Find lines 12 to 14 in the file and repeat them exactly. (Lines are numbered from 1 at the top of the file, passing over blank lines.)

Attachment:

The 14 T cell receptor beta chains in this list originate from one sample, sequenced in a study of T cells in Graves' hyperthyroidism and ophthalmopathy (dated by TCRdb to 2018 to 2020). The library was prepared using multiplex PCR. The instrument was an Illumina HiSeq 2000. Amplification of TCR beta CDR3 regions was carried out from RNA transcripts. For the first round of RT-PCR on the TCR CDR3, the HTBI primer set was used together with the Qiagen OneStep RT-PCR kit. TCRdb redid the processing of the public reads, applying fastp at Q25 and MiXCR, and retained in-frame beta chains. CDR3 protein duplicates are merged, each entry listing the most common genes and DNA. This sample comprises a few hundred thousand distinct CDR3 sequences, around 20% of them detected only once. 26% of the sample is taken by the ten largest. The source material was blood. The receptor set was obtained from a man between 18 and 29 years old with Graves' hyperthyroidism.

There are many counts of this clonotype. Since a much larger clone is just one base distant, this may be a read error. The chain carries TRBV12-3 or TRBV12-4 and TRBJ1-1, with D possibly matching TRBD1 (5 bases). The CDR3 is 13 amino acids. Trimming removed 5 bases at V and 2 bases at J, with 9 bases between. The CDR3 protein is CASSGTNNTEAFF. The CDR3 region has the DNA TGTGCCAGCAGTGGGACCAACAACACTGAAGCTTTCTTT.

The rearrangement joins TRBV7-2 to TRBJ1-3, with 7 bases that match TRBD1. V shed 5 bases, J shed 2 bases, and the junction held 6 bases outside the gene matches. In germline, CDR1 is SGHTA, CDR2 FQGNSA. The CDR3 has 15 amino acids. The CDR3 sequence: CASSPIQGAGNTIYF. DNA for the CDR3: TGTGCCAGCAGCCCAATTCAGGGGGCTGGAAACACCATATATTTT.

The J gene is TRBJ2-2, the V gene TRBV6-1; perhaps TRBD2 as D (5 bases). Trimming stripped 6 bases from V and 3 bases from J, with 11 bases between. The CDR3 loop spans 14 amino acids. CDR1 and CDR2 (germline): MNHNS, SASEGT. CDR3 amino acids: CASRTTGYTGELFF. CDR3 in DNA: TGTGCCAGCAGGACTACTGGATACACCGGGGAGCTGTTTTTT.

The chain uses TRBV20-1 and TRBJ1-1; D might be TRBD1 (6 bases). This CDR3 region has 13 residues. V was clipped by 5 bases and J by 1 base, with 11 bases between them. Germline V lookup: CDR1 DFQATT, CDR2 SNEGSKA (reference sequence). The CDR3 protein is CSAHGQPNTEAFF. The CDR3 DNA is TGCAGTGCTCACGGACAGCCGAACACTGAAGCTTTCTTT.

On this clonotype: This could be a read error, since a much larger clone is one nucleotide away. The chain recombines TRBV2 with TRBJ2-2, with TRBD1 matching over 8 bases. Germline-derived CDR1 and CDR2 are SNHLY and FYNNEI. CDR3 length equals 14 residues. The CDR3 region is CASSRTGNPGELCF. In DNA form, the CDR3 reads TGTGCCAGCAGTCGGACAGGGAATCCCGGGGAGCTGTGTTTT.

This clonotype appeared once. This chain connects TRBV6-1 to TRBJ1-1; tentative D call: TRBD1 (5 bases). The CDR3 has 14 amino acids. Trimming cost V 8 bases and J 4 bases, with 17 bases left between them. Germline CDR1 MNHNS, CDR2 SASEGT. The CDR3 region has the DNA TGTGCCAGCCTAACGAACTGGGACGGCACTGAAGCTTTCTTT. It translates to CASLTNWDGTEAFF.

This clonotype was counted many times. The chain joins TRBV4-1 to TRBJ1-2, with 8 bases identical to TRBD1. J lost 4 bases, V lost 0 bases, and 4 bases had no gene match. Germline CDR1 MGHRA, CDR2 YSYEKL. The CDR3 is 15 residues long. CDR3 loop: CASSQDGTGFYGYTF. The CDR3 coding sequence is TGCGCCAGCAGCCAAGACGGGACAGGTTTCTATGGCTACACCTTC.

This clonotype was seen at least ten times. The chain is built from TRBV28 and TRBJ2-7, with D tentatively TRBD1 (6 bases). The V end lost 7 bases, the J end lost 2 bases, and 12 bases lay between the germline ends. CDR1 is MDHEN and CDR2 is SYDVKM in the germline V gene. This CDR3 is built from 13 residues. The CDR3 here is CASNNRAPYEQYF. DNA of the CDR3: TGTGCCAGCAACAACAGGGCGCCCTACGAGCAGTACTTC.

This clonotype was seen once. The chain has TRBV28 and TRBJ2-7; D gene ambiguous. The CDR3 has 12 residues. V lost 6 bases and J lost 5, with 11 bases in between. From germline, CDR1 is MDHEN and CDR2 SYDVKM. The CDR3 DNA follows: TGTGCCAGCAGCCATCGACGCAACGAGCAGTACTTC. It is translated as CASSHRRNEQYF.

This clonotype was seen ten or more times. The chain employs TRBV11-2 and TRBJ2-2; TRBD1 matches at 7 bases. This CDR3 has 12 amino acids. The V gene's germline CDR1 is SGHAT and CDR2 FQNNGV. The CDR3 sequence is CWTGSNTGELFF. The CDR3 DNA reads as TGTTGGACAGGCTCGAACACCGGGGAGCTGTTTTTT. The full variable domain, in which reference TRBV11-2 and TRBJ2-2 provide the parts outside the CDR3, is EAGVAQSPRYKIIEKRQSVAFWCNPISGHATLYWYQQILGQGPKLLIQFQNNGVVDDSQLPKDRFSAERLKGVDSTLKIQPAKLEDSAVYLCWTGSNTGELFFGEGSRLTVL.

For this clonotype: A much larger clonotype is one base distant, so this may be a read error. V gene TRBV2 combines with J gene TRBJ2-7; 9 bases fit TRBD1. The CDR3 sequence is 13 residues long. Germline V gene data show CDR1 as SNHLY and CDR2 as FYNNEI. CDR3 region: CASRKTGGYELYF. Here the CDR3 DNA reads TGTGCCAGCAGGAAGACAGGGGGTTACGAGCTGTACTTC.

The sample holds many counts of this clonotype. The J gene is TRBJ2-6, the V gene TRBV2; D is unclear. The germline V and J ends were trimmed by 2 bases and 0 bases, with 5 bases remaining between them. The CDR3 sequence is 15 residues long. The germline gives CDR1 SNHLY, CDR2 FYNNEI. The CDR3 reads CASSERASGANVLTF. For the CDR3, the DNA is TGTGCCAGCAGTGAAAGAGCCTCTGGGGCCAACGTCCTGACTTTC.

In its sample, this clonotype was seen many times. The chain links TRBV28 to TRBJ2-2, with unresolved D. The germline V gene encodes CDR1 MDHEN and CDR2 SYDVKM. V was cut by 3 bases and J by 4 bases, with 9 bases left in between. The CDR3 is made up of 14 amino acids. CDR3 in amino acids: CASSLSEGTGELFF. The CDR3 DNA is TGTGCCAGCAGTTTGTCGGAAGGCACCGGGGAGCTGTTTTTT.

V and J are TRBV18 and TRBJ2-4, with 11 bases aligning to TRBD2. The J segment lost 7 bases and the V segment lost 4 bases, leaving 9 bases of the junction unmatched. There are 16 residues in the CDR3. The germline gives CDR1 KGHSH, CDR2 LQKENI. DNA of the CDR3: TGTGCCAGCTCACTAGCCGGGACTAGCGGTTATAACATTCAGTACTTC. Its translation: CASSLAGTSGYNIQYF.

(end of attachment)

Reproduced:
For this clonotype: A much larger clonotype is one base distant, so this may be a read error. V gene TRBV2 combines with J gene TRBJ2-7; 9 bases fit TRBD1. The CDR3 sequence is 13 residues long. Germline V gene data show CDR1 as SNHLY and CDR2 as FYNNEI. CDR3 region: CASRKTGGYELYF. Here the CDR3 DNA reads TGTGCCAGCAGGAAGACAGGGGGTTACGAGCTGTACTTC.

The sample holds many counts of this clonotype. The J gene is TRBJ2-6, the V gene TRBV2; D is unclear. The germline V and J ends were trimmed by 2 bases and 0 bases, with 5 bases remaining between them. The CDR3 sequence is 15 residues long. The germline gives CDR1 SNHLY, CDR2 FYNNEI. The CDR3 reads CASSERASGANVLTF. For the CDR3, the DNA is TGTGCCAGCAGTGAAAGAGCCTCTGGGGCCAACGTCCTGACTTTC.

In its sample, this clonotype was seen many times. The chain links TRBV28 to TRBJ2-2, with unresolved D. The germline V gene encodes CDR1 MDHEN and CDR2 SYDVKM. V was cut by 3 bases and J by 4 bases, with 9 bases left in between. The CDR3 is made up of 14 amino acids. CDR3 in amino acids: CASSLSEGTGELFF. The CDR3 DNA is TGTGCCAGCAGTTTGTCGGAAGGCACCGGGGAGCTGTTTTTT.